The latter picture has clear IR seeker.
Yes, the problem is that this missile is a cold war design that was started not long after the R-73 entered widespread service and the company that was developing it is now in the Ukraine.
To the best of my knowledge they want a mix of short range weapons, where a very short range missile will be 9M100 based that has anti missile self defence capabilities that is also used on land and at sea for short range defence from enemy standoff weapons and munitions... in the naval version may have ARH as well as IIR homing options for sea mist and sea fog and other weather conditions not suited to IR guidance... like tropical hot or desert hot conditions where thermals are not so good for seeing humans with body temperature of 37-38 degrees in air temperatures of 40 degrees or higher... thermals are not so useful or in monsoon levels of rain where IIR visibility is not so good where ARH works just fine.
They also want a longer ranged IR guided weapon... so in a sense a bit like the AA-2 and AA-8 combination that was later replaced with an AA-8 and AA-11 combination... but AA-11 was so good it tended to replace both.
Don't underestimate AIM-9X.
Americans were shocked with R-73 and AIM-9X development came as a result of that shock.
The X model is pretty good missile.
This is the reason why new RVV-MD development came to be.
When the Americans found out actually how good the R-73 they actually dropped out of the ASRAAM programme and focussed on the AMRAAM programme.
There was an agreement that America would make the new BVR missile... AMRAAM, and the UK would make the new WVR missile... ASRAAM and everyone in HATO would buy both. America... after experience with East German MiG-29s and R-73s realised that WVR combat was suicide... even if you killed him, as long as he had the chance to launch a missile at you then there was a very good chance he would kill you too. In practise he mostly just killed you because he didn't have to manouver to get onto your tail he could just launch and it got you. This was a combination of field of view of the missile seeker, the high target tracking rate of the seeker and the thrust vectoring rocket motor that allowed it to turn off the launch rail and chase anything even if its control surfaces and stabiliser surfaces stalled it could keep its nose pointed at you and locked.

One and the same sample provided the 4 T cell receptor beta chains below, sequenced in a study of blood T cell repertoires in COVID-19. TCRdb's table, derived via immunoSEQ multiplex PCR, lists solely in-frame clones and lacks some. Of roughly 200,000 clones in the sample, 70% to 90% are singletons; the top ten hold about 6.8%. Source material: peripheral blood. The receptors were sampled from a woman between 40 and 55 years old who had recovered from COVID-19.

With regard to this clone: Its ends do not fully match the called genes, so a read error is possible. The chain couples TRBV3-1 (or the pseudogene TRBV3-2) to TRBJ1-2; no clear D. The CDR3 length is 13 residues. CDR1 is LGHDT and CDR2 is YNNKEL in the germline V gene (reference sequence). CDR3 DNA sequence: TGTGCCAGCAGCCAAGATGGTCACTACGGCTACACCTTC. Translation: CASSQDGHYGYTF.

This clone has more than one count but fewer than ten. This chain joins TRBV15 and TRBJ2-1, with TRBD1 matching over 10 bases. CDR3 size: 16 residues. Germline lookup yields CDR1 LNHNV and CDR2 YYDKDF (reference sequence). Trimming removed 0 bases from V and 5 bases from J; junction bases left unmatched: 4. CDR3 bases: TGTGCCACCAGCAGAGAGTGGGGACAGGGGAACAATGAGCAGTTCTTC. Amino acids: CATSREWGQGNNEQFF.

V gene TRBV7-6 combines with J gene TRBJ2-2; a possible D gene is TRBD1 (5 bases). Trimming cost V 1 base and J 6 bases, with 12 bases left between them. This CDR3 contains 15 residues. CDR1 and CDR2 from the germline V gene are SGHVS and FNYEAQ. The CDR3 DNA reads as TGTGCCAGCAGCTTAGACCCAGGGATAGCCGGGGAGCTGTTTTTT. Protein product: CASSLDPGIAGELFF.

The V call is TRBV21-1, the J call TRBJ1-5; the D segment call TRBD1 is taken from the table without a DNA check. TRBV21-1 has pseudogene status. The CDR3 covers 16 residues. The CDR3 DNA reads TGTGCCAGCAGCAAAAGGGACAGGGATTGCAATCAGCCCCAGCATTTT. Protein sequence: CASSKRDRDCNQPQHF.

The AIM-9X is not a terrible missile but it is a very old missile that has been through a lot of upgrades.
The RVV-MD is a generational upgrade for an aging missile... the Soviet Sidewinder has been supplemented (AA8) and replaced (AA-11) already and now they are further upgrading their WVR missile for internal weapon bay carriage and launch.
New Russian SRAAM needs to be more compact to be internally carried and it needs new seeker to have better ECCM capabilities.
It is likely they will have two short range air to air missiles in addition of course to MANPADS designs. The smaller of the two will be carried as a self defence weapon by bombers too.
What Americans clearly ignored is Russian DIRCM capabilities.
They thought that since they have AIM-9X their F-35 does not have to be a outstanding dogfighting plane.
They realised with modern capable WVR missiles that dogfighting was suicide and that launching from a distance is safer... which is very true... short range missiles seem to be rather more capable than BVR missiles in real combat.
Thats where they are wrong and proof of that is each modern plane still has the good old cannon.
New Russian stealth aircraft are all designed to turn and fight... guided missiles can be defeated and sometimes it comes down to guns...
No doubt they also saw on NEBO that Su57 in configuration is not visible on radar.
Invisible is too expensive to achieve and maintain, and agaisnt certain type of sensors is not achievable anyway... so all that extra money is wasted.
Some level of stealth to delay detection and make some locks for small radars like those on missiles easier to break is valuable and worth extra money.
Same old dilemma. Would this mean that the radar is weak/bad, or the Su-57's VLO design is good
No dilemma at all.... NEBO operates in three very different radar frequency ranges and is specifically designed to detect and track aircraft optimised for Ku and Ka band frequency stealth aircraft.
The main difference is that the wing mounted L band AESAs on the Su-57 probably would have detect NEBO scanning for it, while the F-35 would have no idea the NEBO was there.